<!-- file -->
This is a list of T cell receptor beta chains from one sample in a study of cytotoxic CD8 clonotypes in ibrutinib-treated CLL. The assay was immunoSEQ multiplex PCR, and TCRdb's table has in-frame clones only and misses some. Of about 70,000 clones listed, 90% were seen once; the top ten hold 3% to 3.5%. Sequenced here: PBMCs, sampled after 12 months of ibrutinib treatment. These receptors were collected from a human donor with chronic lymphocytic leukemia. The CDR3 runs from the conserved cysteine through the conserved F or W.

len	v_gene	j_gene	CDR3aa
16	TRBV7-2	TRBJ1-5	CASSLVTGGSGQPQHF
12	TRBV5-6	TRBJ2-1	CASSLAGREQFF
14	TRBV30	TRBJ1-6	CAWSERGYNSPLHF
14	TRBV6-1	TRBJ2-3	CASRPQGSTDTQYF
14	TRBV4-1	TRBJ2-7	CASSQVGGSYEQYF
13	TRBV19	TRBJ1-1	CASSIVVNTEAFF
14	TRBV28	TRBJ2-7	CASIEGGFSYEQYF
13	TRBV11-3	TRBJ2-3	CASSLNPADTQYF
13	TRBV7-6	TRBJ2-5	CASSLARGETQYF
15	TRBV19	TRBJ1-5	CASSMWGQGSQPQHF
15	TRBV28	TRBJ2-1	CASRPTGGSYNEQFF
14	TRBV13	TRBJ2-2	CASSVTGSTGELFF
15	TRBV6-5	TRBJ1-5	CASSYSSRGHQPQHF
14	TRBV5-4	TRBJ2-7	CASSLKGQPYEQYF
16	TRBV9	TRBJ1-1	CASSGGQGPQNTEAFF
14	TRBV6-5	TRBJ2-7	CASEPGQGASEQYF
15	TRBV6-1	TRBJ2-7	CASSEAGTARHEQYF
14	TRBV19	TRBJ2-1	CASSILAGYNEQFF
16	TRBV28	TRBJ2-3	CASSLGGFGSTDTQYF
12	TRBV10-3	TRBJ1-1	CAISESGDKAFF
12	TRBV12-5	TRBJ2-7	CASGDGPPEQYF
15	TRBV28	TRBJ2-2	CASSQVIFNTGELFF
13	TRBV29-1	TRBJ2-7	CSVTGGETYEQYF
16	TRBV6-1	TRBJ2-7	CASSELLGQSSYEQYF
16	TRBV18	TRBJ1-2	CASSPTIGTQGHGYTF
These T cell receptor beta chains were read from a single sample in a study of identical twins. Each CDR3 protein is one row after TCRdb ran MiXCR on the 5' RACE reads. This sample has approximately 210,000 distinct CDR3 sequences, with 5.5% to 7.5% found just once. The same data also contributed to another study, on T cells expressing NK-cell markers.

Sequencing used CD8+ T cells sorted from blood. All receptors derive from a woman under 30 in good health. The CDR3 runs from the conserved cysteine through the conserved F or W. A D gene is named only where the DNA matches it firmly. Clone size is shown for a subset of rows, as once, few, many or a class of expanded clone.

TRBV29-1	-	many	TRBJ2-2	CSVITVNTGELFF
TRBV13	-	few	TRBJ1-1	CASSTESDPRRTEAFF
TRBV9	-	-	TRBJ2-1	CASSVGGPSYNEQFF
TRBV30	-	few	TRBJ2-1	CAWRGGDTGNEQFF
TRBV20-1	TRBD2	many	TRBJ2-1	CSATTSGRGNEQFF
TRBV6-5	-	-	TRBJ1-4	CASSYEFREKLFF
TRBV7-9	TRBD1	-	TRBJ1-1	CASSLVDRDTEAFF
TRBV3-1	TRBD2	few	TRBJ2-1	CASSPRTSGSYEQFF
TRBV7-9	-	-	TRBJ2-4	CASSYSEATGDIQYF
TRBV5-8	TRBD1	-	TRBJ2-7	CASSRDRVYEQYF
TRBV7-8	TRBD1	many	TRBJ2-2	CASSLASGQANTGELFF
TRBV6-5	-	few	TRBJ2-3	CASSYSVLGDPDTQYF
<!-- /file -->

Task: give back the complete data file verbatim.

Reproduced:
This is a list of T cell receptor beta chains from one sample in a study of cytotoxic CD8 clonotypes in ibrutinib-treated CLL. The assay was immunoSEQ multiplex PCR, and TCRdb's table has in-frame clones only and misses some. Of about 70,000 clones listed, 90% were seen once; the top ten hold 3% to 3.5%. Sequenced here: PBMCs, sampled after 12 months of ibrutinib treatment. These receptors were collected from a human donor with chronic lymphocytic leukemia. The CDR3 runs from the conserved cysteine through the conserved F or W.

len	v_gene	j_gene	CDR3aa
16	TRBV7-2	TRBJ1-5	CASSLVTGGSGQPQHF
12	TRBV5-6	TRBJ2-1	CASSLAGREQFF
14	TRBV30	TRBJ1-6	CAWSERGYNSPLHF
14	TRBV6-1	TRBJ2-3	CASRPQGSTDTQYF
14	TRBV4-1	TRBJ2-7	CASSQVGGSYEQYF
13	TRBV19	TRBJ1-1	CASSIVVNTEAFF
14	TRBV28	TRBJ2-7	CASIEGGFSYEQYF
13	TRBV11-3	TRBJ2-3	CASSLNPADTQYF
13	TRBV7-6	TRBJ2-5	CASSLARGETQYF
15	TRBV19	TRBJ1-5	CASSMWGQGSQPQHF
15	TRBV28	TRBJ2-1	CASRPTGGSYNEQFF
14	TRBV13	TRBJ2-2	CASSVTGSTGELFF
15	TRBV6-5	TRBJ1-5	CASSYSSRGHQPQHF
14	TRBV5-4	TRBJ2-7	CASSLKGQPYEQYF
16	TRBV9	TRBJ1-1	CASSGGQGPQNTEAFF
14	TRBV6-5	TRBJ2-7	CASEPGQGASEQYF
15	TRBV6-1	TRBJ2-7	CASSEAGTARHEQYF
14	TRBV19	TRBJ2-1	CASSILAGYNEQFF
16	TRBV28	TRBJ2-3	CASSLGGFGSTDTQYF
12	TRBV10-3	TRBJ1-1	CAISESGDKAFF
12	TRBV12-5	TRBJ2-7	CASGDGPPEQYF
15	TRBV28	TRBJ2-2	CASSQVIFNTGELFF
13	TRBV29-1	TRBJ2-7	CSVTGGETYEQYF
16	TRBV6-1	TRBJ2-7	CASSELLGQSSYEQYF
16	TRBV18	TRBJ1-2	CASSPTIGTQGHGYTF
These T cell receptor beta chains were read from a single sample in a study of identical twins. Each CDR3 protein is one row after TCRdb ran MiXCR on the 5' RACE reads. This sample has approximately 210,000 distinct CDR3 sequences, with 5.5% to 7.5% found just once. The same data also contributed to another study, on T cells expressing NK-cell markers.

Sequencing used CD8+ T cells sorted from blood. All receptors derive from a woman under 30 in good health. The CDR3 runs from the conserved cysteine through the conserved F or W. A D gene is named only where the DNA matches it firmly. Clone size is shown for a subset of rows, as once, few, many or a class of expanded clone.

TRBV29-1	-	many	TRBJ2-2	CSVITVNTGELFF
TRBV13	-	few	TRBJ1-1	CASSTESDPRRTEAFF
TRBV9	-	-	TRBJ2-1	CASSVGGPSYNEQFF
TRBV30	-	few	TRBJ2-1	CAWRGGDTGNEQFF
TRBV20-1	TRBD2	many	TRBJ2-1	CSATTSGRGNEQFF
TRBV6-5	-	-	TRBJ1-4	CASSYEFREKLFF
TRBV7-9	TRBD1	-	TRBJ1-1	CASSLVDRDTEAFF
TRBV3-1	TRBD2	few	TRBJ2-1	CASSPRTSGSYEQFF
TRBV7-9	-	-	TRBJ2-4	CASSYSEATGDIQYF
TRBV5-8	TRBD1	-	TRBJ2-7	CASSRDRVYEQYF
TRBV7-8	TRBD1	many	TRBJ2-2	CASSLASGQANTGELFF
TRBV6-5	-	few	TRBJ2-3	CASSYSVLGDPDTQYF